Five Things Health Insurers, DM Need to Know About HITECH

Les Masterson, for HealthLeaders Media , March 25, 2009

3.  HITECH imposes breach notification requirements on HIPAA covered entities AND business associates

HITECH requires business associates to comply with the same obligations and face the same potential penalties as covered entities.

This means violations are not merely a problem that will be handled through the business associate agreement, but the feds could take action, too.

Covered entities and business associates will have to notify the proper people/entities within 60 days of discovering security breaches. They will also need to provide detailed information about breaches and what steps individuals should take to protect themselves.

4.  HITECH increases enforcement of and penalties for HIPAA violations. Business associates who violate the new regulations will not merely need to deal with covered entities, but may face hefty fines from the feds and states, too.

Critics, including the Office of Inspector General, have charged that Health and Human Services enforcement of HIPAA regulations has been lax. HITECH tackles both the limited enforcement issue and speeding-ticket sized HIPAA fines.

HITECH created a tiered penalty that stretches to as much as $1.5 million for violations. All civil money penalties will go to the Office of Civil Rights to fund future investigations.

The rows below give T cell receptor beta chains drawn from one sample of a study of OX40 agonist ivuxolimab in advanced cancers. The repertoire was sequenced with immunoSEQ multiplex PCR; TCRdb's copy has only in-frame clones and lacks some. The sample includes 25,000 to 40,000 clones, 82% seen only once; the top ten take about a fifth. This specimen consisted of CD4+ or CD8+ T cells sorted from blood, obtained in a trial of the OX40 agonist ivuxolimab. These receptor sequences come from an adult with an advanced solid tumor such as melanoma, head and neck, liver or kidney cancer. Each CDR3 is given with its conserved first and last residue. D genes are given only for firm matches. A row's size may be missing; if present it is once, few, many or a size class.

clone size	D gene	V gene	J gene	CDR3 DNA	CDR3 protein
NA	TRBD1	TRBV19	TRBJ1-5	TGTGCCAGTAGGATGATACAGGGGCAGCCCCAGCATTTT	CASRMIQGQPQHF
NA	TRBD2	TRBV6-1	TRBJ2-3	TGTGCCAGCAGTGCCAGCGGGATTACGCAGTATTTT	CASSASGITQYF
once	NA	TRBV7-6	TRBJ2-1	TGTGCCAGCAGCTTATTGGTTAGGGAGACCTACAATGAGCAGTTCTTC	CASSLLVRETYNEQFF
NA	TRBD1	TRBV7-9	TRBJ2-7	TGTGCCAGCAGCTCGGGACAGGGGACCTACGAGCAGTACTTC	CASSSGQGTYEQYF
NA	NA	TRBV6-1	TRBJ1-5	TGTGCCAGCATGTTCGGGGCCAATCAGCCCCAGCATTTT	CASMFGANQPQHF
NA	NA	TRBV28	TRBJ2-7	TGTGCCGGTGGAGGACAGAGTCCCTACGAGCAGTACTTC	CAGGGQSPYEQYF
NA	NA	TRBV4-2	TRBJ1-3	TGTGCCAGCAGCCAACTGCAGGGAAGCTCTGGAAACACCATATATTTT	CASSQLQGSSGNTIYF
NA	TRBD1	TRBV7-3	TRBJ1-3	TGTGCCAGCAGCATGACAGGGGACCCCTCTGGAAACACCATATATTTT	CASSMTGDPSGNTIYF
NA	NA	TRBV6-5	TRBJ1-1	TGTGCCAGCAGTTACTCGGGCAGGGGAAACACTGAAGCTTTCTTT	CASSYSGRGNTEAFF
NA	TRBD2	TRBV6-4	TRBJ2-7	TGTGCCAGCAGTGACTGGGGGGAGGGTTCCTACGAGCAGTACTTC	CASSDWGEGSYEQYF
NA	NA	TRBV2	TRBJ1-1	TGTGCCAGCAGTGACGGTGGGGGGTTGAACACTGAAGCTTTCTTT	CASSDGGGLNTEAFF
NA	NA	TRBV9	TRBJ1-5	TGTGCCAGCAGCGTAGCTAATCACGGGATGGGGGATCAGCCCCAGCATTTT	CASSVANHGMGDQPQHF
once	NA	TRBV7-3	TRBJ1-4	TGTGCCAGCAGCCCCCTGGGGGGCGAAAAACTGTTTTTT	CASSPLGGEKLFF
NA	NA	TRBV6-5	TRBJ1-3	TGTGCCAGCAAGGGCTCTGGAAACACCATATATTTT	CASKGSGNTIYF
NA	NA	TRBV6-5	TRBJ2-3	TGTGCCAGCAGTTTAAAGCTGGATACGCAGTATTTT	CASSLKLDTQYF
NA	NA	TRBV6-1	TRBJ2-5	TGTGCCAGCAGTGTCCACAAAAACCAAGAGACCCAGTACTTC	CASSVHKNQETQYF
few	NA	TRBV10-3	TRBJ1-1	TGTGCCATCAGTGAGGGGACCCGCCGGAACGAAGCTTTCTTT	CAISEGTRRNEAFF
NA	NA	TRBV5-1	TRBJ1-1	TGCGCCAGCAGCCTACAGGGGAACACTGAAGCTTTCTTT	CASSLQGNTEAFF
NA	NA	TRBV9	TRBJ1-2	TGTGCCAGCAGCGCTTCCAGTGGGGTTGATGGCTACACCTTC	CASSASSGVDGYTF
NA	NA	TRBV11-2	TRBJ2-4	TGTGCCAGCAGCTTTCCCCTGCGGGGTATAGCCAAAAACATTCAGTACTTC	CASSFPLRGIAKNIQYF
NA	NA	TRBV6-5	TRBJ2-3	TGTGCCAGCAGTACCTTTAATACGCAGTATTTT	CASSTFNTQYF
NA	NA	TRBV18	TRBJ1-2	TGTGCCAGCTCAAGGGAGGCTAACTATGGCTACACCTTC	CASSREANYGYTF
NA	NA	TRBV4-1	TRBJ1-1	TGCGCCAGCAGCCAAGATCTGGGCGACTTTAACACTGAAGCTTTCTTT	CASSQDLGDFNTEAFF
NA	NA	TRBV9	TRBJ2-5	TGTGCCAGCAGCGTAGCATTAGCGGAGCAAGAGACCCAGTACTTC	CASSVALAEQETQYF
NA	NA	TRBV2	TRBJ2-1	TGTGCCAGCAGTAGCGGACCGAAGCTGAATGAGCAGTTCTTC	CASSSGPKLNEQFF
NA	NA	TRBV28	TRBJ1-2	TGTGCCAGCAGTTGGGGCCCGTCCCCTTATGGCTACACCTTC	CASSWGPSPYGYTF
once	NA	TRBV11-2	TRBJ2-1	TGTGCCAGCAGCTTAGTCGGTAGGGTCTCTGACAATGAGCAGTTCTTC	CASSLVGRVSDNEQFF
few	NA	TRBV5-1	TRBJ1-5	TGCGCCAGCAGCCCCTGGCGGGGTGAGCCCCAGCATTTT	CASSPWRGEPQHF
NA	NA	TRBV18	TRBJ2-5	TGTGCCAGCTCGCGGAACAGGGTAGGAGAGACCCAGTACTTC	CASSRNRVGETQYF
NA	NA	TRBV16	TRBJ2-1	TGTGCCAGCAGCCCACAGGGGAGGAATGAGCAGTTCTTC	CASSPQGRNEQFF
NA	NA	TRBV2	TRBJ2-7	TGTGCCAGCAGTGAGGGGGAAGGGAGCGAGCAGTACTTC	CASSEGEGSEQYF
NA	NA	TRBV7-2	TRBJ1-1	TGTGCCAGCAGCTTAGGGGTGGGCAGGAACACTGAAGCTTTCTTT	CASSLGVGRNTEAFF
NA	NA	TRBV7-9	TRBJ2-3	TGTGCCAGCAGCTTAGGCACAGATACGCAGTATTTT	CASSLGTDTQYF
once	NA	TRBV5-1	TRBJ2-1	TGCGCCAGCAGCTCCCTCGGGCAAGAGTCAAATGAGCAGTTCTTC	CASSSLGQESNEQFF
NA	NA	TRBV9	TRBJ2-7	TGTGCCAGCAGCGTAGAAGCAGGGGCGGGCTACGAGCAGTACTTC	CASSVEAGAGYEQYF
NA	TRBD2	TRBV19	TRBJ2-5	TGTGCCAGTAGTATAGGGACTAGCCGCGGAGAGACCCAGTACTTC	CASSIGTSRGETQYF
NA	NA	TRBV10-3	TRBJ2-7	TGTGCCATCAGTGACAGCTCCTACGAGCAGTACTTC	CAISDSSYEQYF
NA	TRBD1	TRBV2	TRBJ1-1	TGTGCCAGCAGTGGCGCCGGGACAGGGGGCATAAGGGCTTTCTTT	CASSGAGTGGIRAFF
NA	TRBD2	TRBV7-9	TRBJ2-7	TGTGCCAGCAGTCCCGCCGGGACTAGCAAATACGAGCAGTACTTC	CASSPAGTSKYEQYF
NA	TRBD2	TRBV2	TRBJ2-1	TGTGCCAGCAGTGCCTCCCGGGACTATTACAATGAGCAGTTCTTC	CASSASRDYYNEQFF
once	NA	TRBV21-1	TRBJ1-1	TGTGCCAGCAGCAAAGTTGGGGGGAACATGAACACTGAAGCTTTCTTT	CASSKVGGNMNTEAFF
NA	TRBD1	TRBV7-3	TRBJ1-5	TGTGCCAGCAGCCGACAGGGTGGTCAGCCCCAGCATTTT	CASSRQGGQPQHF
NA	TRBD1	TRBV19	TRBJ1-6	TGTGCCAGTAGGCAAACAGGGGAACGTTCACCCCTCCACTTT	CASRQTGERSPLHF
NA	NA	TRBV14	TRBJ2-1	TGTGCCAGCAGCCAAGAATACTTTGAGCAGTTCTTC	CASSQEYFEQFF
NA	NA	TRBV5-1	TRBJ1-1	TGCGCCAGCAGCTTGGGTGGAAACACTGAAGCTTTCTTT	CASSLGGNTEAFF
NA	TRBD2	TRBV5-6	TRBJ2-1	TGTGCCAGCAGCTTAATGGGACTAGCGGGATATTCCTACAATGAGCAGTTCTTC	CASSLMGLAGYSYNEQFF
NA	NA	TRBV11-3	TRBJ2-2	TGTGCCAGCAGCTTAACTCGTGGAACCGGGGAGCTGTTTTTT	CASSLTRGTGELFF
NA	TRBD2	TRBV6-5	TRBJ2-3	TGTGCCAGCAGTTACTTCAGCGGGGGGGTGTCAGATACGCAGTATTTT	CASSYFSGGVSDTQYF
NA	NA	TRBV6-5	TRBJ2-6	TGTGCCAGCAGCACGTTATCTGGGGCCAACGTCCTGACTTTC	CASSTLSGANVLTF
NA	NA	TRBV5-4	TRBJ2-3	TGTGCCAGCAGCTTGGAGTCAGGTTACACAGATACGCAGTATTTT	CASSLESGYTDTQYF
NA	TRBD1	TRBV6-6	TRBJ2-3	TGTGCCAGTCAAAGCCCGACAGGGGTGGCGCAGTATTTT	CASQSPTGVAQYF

HITECH requires HHS to formally investigate any complaint of a HIPAA violation if preliminary investigation shows possible violations. The new law also allows state attorneys general to bring civil actions in federal court on behalf of state residents (and state AGs love to take on large healthcare companies).

"A security breach can be a disastrous event for many organizations because the adverse consequences can be enormous, from class action lawsuits to regulatory action. One of the major components of HITECH is to really create new stringent security breach obligations for HIPAA-covered entities," says Hirsch.

5.  Prepare for the changes now

Hirsch says business associates will need to:

  • Revise business associate agreements to incorporate the new privacy and security requirements and remove amendments from contracts that are no longer necessary under HITECH
  • Implement written policies and procedures that address each HITECH security rule standard
  • Create a security awareness and training program for employees
  • Designate a security official
  • Conduct a security risk analysis

As part of this process, the business associates will need to track, store, and compile information so there is an audit trail in case of breaches.

"Because the security standards are fairly broad and general, the security risk analysis is key because that's how an organization decides how to prioritize and justify the decision they make in implementing all of these broad and general standards. A formal, thorough security risk analysis is critical to that process," says Hirsch.

While many large business associates already have a comprehensive security compliance program, smaller companies will need to create their own. This may force some companies to decide the added work and regulations are too much. Hirsch suggested smaller business associates, especially those that work in areas beyond healthcare, may bow out of the industry rather than invest the money, time, and manpower to create procedures to follow HITECH regulations.

As the above action points show, managed care companies need to prepare for these changes—and realize that more revisions are coming. HHS will issue clarifications over the next year before HITECH goes into effect next February.

This is an exciting time for healthcare, but with that excitement comes many changes. Instead of waiting to get started, managed care companies should start work on its game plan now.

Les Masterson is senior editor of Health Plan Insider. He can be reached at

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